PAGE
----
The third step to helping upset children and adults: Invitation to find a solution

When dealing with problem behaviours you first want to listen empathetically to the other person then you want to share with them how this affects you.
Thirdly you want to find a solution to these two competing examples.

You have already taken the first two steps for helping an upset person manage their inappropriate behaviour. At a time when they were calm and more relaxed you:

  1. listened with empathy
  2. defined the problem

The third step is not the time for you to say how you think things should be, rather you want to invite the other person to come up with their possible solutions.

In the book The Explosive Child by Ross Greene the author offers a third magic formula.

“I wonder if there’s a way we can…” + (address kid’s concern) + “but that still makes sure to” + (address your concern) +“Do you have any ideas?”

This steps helps them to take other people’s feeling into consideration when problem-solving. When you let them have first go at coming up with a solution you signal that you are interested in their solution to the problem and that you are not just going to impose your will on them.

When you use these skills with children you will help them grow into successful adults. Using it with adult will do the same.

The two conditions for a good solution to work:
• It has to realistic – the other person can actually follow through with their idea
• It has to be mutually satisfactory – it must solve the concerns of both parties.

This may take time and need to be repeated several times. Not everyone can come up with the right solution first time.

As my favourite blogger Eric Barker says there are no bad solutions only those that aren’t realistic or mutually satisfactory.

The second step to helping upset children and adults: Define the problem

When dealing with another person’s problem behaviours the first step is to use empathetic listening to uncover what might be the underlying issues that cause their outburst. [Read about step one HERE]

The next step is to work out how they can come up with new behaviours that don’t impinge on the life of others.

Often the person (child) doesn’t realise that their behaviour affects other people even if you think they should know this. The second magic formula from the book The Explosive Child can be helpful to use with your child or with colleagues.

Magic formula two:

“The thing is…” + (communicate your concerns about the problem).”

Stay gentle and calm. Avoid saying the word “you” in this conversation. Stick to the word “I” and talk about your feelings. This will help the other become more aware of other people’s perspectives.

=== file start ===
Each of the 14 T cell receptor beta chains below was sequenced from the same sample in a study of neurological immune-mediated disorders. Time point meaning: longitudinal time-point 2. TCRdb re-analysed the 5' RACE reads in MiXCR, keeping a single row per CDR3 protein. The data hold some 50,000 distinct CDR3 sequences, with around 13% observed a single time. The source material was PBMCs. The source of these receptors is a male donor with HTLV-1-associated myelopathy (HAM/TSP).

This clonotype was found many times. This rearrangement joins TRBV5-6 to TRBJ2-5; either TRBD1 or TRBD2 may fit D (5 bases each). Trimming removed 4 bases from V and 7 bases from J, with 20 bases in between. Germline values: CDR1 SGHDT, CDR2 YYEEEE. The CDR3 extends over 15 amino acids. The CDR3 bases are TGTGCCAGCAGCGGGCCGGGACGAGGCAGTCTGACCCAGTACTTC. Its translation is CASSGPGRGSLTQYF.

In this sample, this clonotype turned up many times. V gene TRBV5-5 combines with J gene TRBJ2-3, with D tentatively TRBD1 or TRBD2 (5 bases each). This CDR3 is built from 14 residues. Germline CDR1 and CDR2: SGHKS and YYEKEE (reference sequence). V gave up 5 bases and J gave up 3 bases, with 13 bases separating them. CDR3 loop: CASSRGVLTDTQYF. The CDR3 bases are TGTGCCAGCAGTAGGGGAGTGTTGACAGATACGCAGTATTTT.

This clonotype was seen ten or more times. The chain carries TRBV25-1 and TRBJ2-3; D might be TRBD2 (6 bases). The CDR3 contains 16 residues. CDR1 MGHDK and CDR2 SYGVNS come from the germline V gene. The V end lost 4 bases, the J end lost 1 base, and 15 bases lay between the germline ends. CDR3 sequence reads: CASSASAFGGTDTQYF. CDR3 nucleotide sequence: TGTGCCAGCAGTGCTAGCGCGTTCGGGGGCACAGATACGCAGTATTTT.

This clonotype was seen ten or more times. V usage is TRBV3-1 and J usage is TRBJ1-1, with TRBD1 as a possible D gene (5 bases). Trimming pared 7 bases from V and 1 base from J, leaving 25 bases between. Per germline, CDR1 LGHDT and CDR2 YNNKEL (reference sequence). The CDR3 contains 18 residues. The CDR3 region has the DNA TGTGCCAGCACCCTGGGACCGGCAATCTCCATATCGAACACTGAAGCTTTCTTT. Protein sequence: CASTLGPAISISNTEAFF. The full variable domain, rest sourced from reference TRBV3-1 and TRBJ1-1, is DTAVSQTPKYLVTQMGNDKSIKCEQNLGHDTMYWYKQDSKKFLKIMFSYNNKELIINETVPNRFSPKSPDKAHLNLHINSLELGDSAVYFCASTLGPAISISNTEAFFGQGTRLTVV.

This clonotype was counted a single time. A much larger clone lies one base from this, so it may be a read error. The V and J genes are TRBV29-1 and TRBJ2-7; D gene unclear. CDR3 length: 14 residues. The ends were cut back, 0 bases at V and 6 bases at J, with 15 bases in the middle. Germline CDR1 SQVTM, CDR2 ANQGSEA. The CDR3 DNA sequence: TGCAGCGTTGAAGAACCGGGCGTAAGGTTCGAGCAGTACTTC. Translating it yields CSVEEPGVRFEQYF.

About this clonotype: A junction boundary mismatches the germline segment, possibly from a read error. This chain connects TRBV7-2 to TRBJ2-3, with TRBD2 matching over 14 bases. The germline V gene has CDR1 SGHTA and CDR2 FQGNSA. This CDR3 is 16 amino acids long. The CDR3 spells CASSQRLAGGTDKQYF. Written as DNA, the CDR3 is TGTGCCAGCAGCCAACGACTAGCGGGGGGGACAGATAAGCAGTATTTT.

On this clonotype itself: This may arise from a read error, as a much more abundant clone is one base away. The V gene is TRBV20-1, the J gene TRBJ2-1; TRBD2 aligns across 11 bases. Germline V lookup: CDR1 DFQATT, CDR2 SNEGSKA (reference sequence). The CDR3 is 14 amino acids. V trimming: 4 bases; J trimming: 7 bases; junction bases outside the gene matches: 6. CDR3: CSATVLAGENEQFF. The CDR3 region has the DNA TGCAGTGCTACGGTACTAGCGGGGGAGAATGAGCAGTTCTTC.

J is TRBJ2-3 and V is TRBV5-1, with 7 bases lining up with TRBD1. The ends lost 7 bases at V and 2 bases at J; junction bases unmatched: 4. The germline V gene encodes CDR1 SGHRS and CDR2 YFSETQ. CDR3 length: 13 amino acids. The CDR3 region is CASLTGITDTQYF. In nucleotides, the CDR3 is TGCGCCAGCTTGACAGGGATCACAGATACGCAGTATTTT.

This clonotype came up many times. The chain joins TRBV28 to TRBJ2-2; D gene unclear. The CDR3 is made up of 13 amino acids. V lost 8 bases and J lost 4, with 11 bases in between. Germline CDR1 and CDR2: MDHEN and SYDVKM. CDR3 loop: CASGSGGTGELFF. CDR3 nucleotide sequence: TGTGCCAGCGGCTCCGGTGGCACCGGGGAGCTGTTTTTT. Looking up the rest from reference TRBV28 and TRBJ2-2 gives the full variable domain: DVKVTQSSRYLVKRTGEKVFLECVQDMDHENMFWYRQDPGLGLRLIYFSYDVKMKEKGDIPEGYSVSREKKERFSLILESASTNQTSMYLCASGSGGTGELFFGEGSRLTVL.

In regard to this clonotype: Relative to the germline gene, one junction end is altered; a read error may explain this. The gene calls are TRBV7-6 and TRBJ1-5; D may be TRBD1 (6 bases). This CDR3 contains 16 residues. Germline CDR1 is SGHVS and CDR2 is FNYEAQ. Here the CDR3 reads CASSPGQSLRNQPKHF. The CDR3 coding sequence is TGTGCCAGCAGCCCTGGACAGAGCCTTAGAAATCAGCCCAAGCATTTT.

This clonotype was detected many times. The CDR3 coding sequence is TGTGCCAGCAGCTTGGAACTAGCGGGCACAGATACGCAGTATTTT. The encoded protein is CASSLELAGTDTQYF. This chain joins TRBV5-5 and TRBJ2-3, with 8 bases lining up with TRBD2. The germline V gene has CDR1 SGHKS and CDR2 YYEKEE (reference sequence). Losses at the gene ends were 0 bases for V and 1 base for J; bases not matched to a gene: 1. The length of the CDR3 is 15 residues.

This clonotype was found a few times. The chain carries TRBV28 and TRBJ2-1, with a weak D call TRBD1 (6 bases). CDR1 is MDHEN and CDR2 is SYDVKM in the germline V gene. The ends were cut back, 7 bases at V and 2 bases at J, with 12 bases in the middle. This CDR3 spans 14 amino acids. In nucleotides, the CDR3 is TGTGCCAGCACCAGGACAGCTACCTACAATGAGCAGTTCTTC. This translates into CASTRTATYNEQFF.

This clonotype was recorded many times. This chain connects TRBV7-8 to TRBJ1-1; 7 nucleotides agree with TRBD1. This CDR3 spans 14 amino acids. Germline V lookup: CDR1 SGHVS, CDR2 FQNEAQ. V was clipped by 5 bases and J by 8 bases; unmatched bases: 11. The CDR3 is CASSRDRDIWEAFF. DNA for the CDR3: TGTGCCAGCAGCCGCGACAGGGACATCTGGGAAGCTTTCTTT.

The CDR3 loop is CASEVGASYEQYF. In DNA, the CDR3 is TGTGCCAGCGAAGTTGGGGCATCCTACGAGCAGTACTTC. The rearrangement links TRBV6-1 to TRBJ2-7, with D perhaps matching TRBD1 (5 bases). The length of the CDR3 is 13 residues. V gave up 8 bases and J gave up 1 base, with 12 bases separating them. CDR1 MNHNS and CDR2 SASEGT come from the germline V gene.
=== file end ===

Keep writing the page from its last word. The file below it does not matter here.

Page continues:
“The thing is that in those moments when you don’t want to go to school I get highly anxious because I will be late for my work myself and I can’t afford to be late.”

This is an opportunity for each of you to understand where the other person is coming from, what affects them and what they worry about.

This is not a solution finding stage, it is still in the exploratory stage of the process. Given that you are having this conversation when things have settled down, it is not a problem to take your time. Let these ideas land in the other person’s consciousness. Stay relaxed and non-judgmental.

Watch out next week for the third step.

The first step in helping upset children and adults: Empathy

Sometimes you might think that an adult is acting like a child when they have an emotional meltdown. They have an outburst just like a child might.

You may be tempted to become judgmental and tell them to “act like a grown up” but that won’t help the situation. It’s better to understand that they are overcome with emotion and need someone to help them through this distress. Perhaps no one has ever taught them how to manage their emotions or it might be that today they are simply overwhelmed by events.

You could learn a lot from Ross Greene’s book The Explosive Child: Parenting children who frequently exhibit severe fits of temper. These excerpts are courtesy of my favourite blogger Eric Barker.

Actually, these skills apply in a whole range of cases, but it is good to learn from someone who has developed techniques for use in extreme situations.

Steps to empathy

It is not helpful to try these things when the child ( or adult) is highly worked up. Wait until a quieter moment. Address the problem before it becomes another nuclear explosion in your house or at work.

The purpose of the empathy step is to gather information from the person in meltdown, to understand his or her concern or perspective about a given unsolved problem.

Ross Greene’s magic formula for the empathy step:

“I’ve noticed that…” + (problem) + “What’s up?”

As an example you might say for a child who doesn’t want to go to school.

“I’ve noticed we’ve been having difficulty when it’s time to go to school. What’s up?”

Be calm and gentle. It isn’t an argument nor an interrogation. You may get an answer like “I don’t know” which is perfectly understandable. They don’t necessarily know. Be patient, ask questions, and encourage them to talk. Try to find out why this problem occurs when it’s time to go to school and not at other times. Apart from that, the important thing is to keep your own mouth closed. This is not a time to give your analysis of the situation or to offer solutions.

Be patient and gently ask questions. Don’t judge. This formula can work for anyone who is having difficulty and needs someone to listen them so they can work out what is really going on for themselves.

Stay tuned next week for the second step.